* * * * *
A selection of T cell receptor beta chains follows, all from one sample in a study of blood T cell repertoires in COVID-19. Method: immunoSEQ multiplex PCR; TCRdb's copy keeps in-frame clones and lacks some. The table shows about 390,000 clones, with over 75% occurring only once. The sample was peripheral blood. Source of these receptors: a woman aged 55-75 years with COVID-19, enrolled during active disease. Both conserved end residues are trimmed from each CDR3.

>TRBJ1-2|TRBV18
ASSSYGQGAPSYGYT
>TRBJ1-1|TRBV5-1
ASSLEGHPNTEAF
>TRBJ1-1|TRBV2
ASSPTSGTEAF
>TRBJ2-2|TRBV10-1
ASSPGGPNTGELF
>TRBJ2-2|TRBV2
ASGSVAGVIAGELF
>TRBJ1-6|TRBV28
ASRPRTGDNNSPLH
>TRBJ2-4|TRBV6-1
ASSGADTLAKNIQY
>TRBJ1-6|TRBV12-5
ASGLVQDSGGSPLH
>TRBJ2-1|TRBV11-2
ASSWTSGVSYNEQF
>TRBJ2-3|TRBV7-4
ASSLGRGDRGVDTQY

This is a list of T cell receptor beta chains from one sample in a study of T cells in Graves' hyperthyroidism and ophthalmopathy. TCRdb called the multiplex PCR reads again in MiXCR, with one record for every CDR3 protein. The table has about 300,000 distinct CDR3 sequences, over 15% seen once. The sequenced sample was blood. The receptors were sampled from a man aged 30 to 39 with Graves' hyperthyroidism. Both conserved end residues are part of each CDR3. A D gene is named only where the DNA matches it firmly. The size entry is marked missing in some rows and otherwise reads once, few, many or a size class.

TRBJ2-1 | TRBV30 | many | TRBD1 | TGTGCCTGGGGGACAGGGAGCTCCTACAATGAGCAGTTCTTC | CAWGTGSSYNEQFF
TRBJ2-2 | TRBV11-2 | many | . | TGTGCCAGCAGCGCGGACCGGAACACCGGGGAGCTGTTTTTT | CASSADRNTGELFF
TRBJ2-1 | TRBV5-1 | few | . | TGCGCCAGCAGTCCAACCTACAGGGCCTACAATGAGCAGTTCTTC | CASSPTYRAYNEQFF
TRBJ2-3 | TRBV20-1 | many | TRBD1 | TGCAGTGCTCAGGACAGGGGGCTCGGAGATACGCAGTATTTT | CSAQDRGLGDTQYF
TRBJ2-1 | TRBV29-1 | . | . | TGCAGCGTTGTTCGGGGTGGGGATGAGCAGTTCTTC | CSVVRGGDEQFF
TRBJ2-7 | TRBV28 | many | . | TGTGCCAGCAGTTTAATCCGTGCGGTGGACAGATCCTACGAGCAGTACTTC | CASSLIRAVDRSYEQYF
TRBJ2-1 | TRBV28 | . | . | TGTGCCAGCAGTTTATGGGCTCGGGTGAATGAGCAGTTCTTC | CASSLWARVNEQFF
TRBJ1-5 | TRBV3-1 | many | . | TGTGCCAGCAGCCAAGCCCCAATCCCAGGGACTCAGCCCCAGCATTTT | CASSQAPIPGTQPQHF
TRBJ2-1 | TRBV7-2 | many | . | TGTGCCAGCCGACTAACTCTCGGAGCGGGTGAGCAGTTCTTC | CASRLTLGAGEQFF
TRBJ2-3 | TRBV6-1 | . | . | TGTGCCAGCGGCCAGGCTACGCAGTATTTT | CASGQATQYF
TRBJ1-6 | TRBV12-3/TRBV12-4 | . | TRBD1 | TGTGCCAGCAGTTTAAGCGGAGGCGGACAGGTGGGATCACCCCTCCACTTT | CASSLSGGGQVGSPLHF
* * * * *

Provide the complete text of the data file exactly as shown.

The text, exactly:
A selection of T cell receptor beta chains follows, all from one sample in a study of blood T cell repertoires in COVID-19. Method: immunoSEQ multiplex PCR; TCRdb's copy keeps in-frame clones and lacks some. The table shows about 390,000 clones, with over 75% occurring only once. The sample was peripheral blood. Source of these receptors: a woman aged 55-75 years with COVID-19, enrolled during active disease. Both conserved end residues are trimmed from each CDR3.

>TRBJ1-2|TRBV18
ASSSYGQGAPSYGYT
>TRBJ1-1|TRBV5-1
ASSLEGHPNTEAF
>TRBJ1-1|TRBV2
ASSPTSGTEAF
>TRBJ2-2|TRBV10-1
ASSPGGPNTGELF
>TRBJ2-2|TRBV2
ASGSVAGVIAGELF
>TRBJ1-6|TRBV28
ASRPRTGDNNSPLH
>TRBJ2-4|TRBV6-1
ASSGADTLAKNIQY
>TRBJ1-6|TRBV12-5
ASGLVQDSGGSPLH
>TRBJ2-1|TRBV11-2
ASSWTSGVSYNEQF
>TRBJ2-3|TRBV7-4
ASSLGRGDRGVDTQY

This is a list of T cell receptor beta chains from one sample in a study of T cells in Graves' hyperthyroidism and ophthalmopathy. TCRdb called the multiplex PCR reads again in MiXCR, with one record for every CDR3 protein. The table has about 300,000 distinct CDR3 sequences, over 15% seen once. The sequenced sample was blood. The receptors were sampled from a man aged 30 to 39 with Graves' hyperthyroidism. Both conserved end residues are part of each CDR3. A D gene is named only where the DNA matches it firmly. The size entry is marked missing in some rows and otherwise reads once, few, many or a size class.

TRBJ2-1 | TRBV30 | many | TRBD1 | TGTGCCTGGGGGACAGGGAGCTCCTACAATGAGCAGTTCTTC | CAWGTGSSYNEQFF
TRBJ2-2 | TRBV11-2 | many | . | TGTGCCAGCAGCGCGGACCGGAACACCGGGGAGCTGTTTTTT | CASSADRNTGELFF
TRBJ2-1 | TRBV5-1 | few | . | TGCGCCAGCAGTCCAACCTACAGGGCCTACAATGAGCAGTTCTTC | CASSPTYRAYNEQFF
TRBJ2-3 | TRBV20-1 | many | TRBD1 | TGCAGTGCTCAGGACAGGGGGCTCGGAGATACGCAGTATTTT | CSAQDRGLGDTQYF
TRBJ2-1 | TRBV29-1 | . | . | TGCAGCGTTGTTCGGGGTGGGGATGAGCAGTTCTTC | CSVVRGGDEQFF
TRBJ2-7 | TRBV28 | many | . | TGTGCCAGCAGTTTAATCCGTGCGGTGGACAGATCCTACGAGCAGTACTTC | CASSLIRAVDRSYEQYF
TRBJ2-1 | TRBV28 | . | . | TGTGCCAGCAGTTTATGGGCTCGGGTGAATGAGCAGTTCTTC | CASSLWARVNEQFF
TRBJ1-5 | TRBV3-1 | many | . | TGTGCCAGCAGCCAAGCCCCAATCCCAGGGACTCAGCCCCAGCATTTT | CASSQAPIPGTQPQHF
TRBJ2-1 | TRBV7-2 | many | . | TGTGCCAGCCGACTAACTCTCGGAGCGGGTGAGCAGTTCTTC | CASRLTLGAGEQFF
TRBJ2-3 | TRBV6-1 | . | . | TGTGCCAGCGGCCAGGCTACGCAGTATTTT | CASGQATQYF
TRBJ1-6 | TRBV12-3/TRBV12-4 | . | TRBD1 | TGTGCCAGCAGTTTAAGCGGAGGCGGACAGGTGGGATCACCCCTCCACTTT | CASSLSGGGQVGSPLHF